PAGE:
association h2n (h2n) is a mozambican non-governmental organization that offers innovative programs to expand community-based communication; works to disseminate effective messages for the promotion of public health; endeavors to promote gender equality; encourages youth engagement; facilitates civic participation; and supports early childhood development. h2n also works to improve health reporting in the media, promote inclusive media and aid the adoption and use of audiovisual tools and digital communication technologies.

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Youth Hubs in Cabo Delgado aim to develop young leaders and build community resilience

  /  youth-engagement   /  Youth Hubs in Cabo Delgado aim to develop young leaders and build community resilience

Youth Hubs in Cabo Delgado aim to develop young leaders and build community resilience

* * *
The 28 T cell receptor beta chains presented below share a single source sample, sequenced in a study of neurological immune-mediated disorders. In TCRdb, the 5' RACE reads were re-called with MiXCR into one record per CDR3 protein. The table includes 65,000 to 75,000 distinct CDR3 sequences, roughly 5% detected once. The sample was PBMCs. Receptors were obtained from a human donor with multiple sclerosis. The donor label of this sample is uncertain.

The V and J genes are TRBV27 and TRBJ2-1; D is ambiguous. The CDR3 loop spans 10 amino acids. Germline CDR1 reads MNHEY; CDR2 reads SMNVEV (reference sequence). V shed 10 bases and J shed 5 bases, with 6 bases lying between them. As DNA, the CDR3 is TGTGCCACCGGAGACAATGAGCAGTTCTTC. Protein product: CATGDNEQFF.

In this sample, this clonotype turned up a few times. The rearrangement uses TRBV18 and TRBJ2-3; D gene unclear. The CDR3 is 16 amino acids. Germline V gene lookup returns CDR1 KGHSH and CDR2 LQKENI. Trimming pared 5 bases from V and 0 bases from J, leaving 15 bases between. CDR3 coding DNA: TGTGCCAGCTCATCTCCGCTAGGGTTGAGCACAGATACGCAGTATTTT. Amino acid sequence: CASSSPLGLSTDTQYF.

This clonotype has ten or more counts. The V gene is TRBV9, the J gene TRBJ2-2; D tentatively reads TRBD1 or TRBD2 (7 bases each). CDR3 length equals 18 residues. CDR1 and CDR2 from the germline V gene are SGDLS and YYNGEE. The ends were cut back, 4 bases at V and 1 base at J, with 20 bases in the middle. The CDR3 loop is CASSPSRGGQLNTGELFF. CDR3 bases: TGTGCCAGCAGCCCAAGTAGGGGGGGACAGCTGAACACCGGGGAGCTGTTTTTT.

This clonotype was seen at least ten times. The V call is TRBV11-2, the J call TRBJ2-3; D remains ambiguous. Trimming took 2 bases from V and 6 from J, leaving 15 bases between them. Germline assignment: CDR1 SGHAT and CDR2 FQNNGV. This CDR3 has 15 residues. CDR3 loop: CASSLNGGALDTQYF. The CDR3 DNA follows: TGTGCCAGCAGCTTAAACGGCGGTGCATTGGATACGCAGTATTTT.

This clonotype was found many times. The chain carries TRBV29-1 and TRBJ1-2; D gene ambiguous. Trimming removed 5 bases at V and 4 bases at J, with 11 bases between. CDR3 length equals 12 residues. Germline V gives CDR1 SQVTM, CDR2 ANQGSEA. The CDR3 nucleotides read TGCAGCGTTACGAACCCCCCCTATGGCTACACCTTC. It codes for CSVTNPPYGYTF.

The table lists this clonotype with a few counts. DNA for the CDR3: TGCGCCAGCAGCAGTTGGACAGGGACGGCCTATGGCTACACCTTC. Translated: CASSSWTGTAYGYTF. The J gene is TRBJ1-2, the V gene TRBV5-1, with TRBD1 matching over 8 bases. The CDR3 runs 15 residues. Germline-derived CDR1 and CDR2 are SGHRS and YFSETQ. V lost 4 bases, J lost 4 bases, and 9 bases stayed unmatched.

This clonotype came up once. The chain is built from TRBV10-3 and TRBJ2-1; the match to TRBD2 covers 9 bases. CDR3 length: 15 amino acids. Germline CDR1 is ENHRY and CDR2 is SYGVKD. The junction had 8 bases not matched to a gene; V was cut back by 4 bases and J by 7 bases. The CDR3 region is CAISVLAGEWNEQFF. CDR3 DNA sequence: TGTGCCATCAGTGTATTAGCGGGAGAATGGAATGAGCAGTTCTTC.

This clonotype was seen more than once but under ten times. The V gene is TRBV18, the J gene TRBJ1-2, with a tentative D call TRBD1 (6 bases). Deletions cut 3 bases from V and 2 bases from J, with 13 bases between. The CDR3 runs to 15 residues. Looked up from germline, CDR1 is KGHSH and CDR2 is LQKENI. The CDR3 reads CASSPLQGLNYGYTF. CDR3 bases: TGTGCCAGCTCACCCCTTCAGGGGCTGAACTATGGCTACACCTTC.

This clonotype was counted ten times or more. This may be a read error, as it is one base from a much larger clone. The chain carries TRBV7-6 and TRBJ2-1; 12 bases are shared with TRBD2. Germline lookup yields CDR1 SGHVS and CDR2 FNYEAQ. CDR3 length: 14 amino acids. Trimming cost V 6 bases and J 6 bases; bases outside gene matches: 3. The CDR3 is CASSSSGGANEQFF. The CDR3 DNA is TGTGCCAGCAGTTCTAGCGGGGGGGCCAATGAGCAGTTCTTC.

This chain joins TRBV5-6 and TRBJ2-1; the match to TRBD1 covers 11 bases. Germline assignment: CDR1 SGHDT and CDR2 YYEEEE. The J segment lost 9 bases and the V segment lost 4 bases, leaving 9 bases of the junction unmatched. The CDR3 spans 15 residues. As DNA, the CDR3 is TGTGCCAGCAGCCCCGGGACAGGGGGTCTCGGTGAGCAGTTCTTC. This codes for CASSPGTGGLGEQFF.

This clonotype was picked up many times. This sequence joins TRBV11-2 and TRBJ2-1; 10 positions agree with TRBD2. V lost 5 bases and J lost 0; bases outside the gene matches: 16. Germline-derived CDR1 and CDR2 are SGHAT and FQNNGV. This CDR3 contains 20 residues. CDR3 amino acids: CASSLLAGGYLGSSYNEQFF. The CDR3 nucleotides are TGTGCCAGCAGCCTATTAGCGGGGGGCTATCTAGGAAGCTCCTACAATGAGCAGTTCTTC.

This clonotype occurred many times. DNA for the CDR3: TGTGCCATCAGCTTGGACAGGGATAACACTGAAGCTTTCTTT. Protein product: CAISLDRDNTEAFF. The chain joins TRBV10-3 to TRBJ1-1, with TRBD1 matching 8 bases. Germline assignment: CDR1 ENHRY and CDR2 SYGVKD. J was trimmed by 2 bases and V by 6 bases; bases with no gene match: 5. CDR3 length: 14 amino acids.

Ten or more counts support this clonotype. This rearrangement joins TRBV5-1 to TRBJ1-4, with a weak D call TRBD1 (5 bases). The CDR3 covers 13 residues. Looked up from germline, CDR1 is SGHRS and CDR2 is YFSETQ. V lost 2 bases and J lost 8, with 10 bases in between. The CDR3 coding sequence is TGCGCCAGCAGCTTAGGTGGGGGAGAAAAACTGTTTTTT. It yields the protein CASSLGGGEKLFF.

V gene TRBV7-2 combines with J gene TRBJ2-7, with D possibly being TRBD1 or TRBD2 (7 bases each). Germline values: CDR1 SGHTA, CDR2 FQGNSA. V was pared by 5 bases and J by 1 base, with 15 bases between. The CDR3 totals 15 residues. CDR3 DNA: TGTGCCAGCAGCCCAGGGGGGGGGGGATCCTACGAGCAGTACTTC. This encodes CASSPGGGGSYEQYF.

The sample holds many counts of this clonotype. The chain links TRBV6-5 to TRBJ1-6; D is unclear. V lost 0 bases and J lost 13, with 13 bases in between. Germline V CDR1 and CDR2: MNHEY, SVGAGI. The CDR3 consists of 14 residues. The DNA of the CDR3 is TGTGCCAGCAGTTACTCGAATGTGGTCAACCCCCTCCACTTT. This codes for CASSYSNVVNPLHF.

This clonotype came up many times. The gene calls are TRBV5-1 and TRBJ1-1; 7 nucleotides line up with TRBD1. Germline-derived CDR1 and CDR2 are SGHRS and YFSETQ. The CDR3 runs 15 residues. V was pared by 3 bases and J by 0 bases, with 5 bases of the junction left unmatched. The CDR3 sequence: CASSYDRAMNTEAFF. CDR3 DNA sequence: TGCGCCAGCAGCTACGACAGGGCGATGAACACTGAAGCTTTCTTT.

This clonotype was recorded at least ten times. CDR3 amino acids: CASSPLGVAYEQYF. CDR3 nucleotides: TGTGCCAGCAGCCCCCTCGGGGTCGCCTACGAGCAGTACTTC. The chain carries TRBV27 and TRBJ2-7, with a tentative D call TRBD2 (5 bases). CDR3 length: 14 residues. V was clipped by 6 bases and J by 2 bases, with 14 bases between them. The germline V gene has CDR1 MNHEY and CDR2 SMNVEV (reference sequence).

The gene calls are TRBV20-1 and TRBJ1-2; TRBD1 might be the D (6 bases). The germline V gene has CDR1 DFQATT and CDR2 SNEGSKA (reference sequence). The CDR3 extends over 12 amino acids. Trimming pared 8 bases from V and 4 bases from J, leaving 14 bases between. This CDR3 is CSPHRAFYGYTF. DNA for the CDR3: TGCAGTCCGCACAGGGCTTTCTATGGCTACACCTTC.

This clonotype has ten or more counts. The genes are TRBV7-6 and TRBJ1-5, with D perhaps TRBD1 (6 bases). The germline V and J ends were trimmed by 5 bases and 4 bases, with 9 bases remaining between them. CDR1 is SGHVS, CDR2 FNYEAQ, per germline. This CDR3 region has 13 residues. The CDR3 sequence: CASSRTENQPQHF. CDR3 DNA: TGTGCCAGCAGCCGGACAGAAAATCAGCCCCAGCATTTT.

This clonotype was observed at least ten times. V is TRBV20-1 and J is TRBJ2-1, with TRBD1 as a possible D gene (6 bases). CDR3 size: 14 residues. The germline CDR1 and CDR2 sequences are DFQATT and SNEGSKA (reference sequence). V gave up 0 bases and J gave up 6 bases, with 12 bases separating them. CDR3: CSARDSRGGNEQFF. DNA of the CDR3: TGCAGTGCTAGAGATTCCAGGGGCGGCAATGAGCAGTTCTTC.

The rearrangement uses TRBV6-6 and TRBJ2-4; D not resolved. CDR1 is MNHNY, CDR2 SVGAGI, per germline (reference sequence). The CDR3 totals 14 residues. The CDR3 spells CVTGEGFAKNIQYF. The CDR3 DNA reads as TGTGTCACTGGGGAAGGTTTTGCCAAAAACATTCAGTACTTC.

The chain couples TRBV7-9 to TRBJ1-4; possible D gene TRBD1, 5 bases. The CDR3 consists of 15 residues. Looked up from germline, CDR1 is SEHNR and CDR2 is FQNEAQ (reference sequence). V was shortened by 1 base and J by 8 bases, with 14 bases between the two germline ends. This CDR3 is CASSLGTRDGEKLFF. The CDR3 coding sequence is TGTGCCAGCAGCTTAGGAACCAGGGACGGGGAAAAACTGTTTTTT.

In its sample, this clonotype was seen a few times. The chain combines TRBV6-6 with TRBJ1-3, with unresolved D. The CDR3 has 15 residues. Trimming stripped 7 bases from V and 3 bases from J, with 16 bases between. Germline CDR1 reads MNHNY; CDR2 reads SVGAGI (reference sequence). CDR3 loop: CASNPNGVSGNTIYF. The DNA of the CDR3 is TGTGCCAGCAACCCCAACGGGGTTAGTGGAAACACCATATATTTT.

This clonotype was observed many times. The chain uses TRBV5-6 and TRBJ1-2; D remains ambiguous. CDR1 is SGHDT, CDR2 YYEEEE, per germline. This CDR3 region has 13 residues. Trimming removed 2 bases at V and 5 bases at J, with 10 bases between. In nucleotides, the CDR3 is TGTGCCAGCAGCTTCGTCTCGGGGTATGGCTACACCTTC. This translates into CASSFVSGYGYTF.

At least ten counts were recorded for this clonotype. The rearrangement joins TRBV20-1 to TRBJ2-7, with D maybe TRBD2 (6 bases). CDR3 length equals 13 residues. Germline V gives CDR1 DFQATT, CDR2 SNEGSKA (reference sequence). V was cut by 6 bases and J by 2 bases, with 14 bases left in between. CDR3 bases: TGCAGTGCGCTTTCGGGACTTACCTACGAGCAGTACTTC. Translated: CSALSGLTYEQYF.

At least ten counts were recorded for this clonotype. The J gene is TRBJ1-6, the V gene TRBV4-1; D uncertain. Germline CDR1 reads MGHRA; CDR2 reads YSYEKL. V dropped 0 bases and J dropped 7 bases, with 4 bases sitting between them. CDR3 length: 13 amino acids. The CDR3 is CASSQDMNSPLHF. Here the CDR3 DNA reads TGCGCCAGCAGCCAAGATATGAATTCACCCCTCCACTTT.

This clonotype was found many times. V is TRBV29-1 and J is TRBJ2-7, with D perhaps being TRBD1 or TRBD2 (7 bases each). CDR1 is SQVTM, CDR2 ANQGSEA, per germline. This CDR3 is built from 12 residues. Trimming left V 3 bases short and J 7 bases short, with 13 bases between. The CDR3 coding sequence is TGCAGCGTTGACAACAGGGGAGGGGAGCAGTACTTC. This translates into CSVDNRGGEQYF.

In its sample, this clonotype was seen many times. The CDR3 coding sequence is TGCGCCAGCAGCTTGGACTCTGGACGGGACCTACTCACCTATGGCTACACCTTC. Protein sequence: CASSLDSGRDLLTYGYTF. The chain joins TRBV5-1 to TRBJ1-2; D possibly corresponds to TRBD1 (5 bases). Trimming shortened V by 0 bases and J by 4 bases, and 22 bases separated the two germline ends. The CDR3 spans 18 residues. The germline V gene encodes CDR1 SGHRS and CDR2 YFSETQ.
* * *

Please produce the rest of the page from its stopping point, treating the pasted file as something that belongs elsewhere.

With funding from OSISA, h2n started implementing its Youth Hubs program in Cabo Delgado in January this year. The Youth Hubs engage young people aged 14-20 by training and involving them in radio production and facilitating the development of life skills, motivating positive action and instilling a sense of hope and ambition. Building on the existing social infrastructure of its community radio station partners, h2n aims to turn the hubs into active catalytical mechanisms for societal change, community resilience and prevention of violent extremism. The Youth Hub in Mecufi has six members, three young men and three young women. Earlier today, the members were engaged in learning radio journalism, part of an induction program that will continue for the next two weeks. “The Youth Hub means a lot both to the community and the radio,” says Adelino Sumaila, the RC Mecufi coordinator. “The youth represent human resources for the radio, and they become a signal group to their peers.” The participants were selected from a large group of local applicants. “I want to learn to communicate and help my colleagues, so that they don’t get pregnant before the age of 18, but rather finish their studies before getting married,” says Palmira Raul, a 10th grade student. “I want to learn and contribute to the dissemination of information because young people in our district still lacks information about what happens in the country,” says 15-year old Abdala Sualé. At the moment, the program is only being implemented at radios in the southern part of the province due to the growing violence in the northern parh2nt, but if and when things stabilize, the program will be expanded to northern districts. h2n, which is primarily supported by Norway, works extensively with community radios, produces community videos, broadcasts the “Saude e Vida” television program on health and wellness, facilitates youth engagement hubs and pursues a rapidly expanding gender equality agenda.

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